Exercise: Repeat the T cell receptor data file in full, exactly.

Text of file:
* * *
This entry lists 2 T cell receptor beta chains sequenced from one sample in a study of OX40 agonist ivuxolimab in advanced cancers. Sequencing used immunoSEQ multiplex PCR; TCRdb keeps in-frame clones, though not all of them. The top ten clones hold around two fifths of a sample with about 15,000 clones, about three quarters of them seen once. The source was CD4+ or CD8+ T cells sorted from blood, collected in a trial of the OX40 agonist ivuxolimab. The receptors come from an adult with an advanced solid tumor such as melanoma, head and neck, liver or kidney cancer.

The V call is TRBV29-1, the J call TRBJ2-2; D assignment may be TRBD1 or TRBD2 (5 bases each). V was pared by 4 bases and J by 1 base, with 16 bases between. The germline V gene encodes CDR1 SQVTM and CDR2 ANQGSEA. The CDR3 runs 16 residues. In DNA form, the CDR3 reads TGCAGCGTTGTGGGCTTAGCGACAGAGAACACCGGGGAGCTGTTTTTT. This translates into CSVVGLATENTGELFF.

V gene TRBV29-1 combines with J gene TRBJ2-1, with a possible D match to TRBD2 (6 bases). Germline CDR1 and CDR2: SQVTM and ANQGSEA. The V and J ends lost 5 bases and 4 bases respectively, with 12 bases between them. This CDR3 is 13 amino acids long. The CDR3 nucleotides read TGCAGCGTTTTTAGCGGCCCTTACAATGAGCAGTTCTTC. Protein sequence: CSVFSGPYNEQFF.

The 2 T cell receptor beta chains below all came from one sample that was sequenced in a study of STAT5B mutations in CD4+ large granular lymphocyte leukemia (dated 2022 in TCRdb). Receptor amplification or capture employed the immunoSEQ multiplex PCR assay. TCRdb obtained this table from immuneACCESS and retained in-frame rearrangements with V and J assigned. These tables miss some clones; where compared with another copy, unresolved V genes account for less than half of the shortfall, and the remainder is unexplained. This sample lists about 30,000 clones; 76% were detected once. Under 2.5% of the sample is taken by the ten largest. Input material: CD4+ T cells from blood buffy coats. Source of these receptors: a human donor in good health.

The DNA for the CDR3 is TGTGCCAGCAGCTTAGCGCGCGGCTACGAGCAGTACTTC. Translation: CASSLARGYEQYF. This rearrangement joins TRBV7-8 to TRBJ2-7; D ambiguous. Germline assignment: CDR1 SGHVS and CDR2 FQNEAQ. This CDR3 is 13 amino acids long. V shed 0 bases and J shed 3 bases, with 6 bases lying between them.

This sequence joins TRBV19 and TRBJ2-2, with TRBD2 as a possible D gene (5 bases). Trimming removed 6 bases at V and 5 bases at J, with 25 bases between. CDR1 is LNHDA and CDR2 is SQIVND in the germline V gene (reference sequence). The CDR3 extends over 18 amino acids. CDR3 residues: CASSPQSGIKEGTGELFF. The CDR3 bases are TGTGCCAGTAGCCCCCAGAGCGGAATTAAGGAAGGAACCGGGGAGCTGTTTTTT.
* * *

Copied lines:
This entry lists 2 T cell receptor beta chains sequenced from one sample in a study of OX40 agonist ivuxolimab in advanced cancers. Sequencing used immunoSEQ multiplex PCR; TCRdb keeps in-frame clones, though not all of them. The top ten clones hold around two fifths of a sample with about 15,000 clones, about three quarters of them seen once. The source was CD4+ or CD8+ T cells sorted from blood, collected in a trial of the OX40 agonist ivuxolimab. The receptors come from an adult with an advanced solid tumor such as melanoma, head and neck, liver or kidney cancer.

The V call is TRBV29-1, the J call TRBJ2-2; D assignment may be TRBD1 or TRBD2 (5 bases each). V was pared by 4 bases and J by 1 base, with 16 bases between. The germline V gene encodes CDR1 SQVTM and CDR2 ANQGSEA. The CDR3 runs 16 residues. In DNA form, the CDR3 reads TGCAGCGTTGTGGGCTTAGCGACAGAGAACACCGGGGAGCTGTTTTTT. This translates into CSVVGLATENTGELFF.

V gene TRBV29-1 combines with J gene TRBJ2-1, with a possible D match to TRBD2 (6 bases). Germline CDR1 and CDR2: SQVTM and ANQGSEA. The V and J ends lost 5 bases and 4 bases respectively, with 12 bases between them. This CDR3 is 13 amino acids long. The CDR3 nucleotides read TGCAGCGTTTTTAGCGGCCCTTACAATGAGCAGTTCTTC. Protein sequence: CSVFSGPYNEQFF.

The 2 T cell receptor beta chains below all came from one sample that was sequenced in a study of STAT5B mutations in CD4+ large granular lymphocyte leukemia (dated 2022 in TCRdb). Receptor amplification or capture employed the immunoSEQ multiplex PCR assay. TCRdb obtained this table from immuneACCESS and retained in-frame rearrangements with V and J assigned. These tables miss some clones; where compared with another copy, unresolved V genes account for less than half of the shortfall, and the remainder is unexplained. This sample lists about 30,000 clones; 76% were detected once. Under 2.5% of the sample is taken by the ten largest. Input material: CD4+ T cells from blood buffy coats. Source of these receptors: a human donor in good health.

The DNA for the CDR3 is TGTGCCAGCAGCTTAGCGCGCGGCTACGAGCAGTACTTC. Translation: CASSLARGYEQYF. This rearrangement joins TRBV7-8 to TRBJ2-7; D ambiguous. Germline assignment: CDR1 SGHVS and CDR2 FQNEAQ. This CDR3 is 13 amino acids long. V shed 0 bases and J shed 3 bases, with 6 bases lying between them.

This sequence joins TRBV19 and TRBJ2-2, with TRBD2 as a possible D gene (5 bases). Trimming removed 6 bases at V and 5 bases at J, with 25 bases between. CDR1 is LNHDA and CDR2 is SQIVND in the germline V gene (reference sequence). The CDR3 extends over 18 amino acids. CDR3 residues: CASSPQSGIKEGTGELFF. The CDR3 bases are TGTGCCAGTAGCCCCCAGAGCGGAATTAAGGAAGGAACCGGGGAGCTGTTTTTT.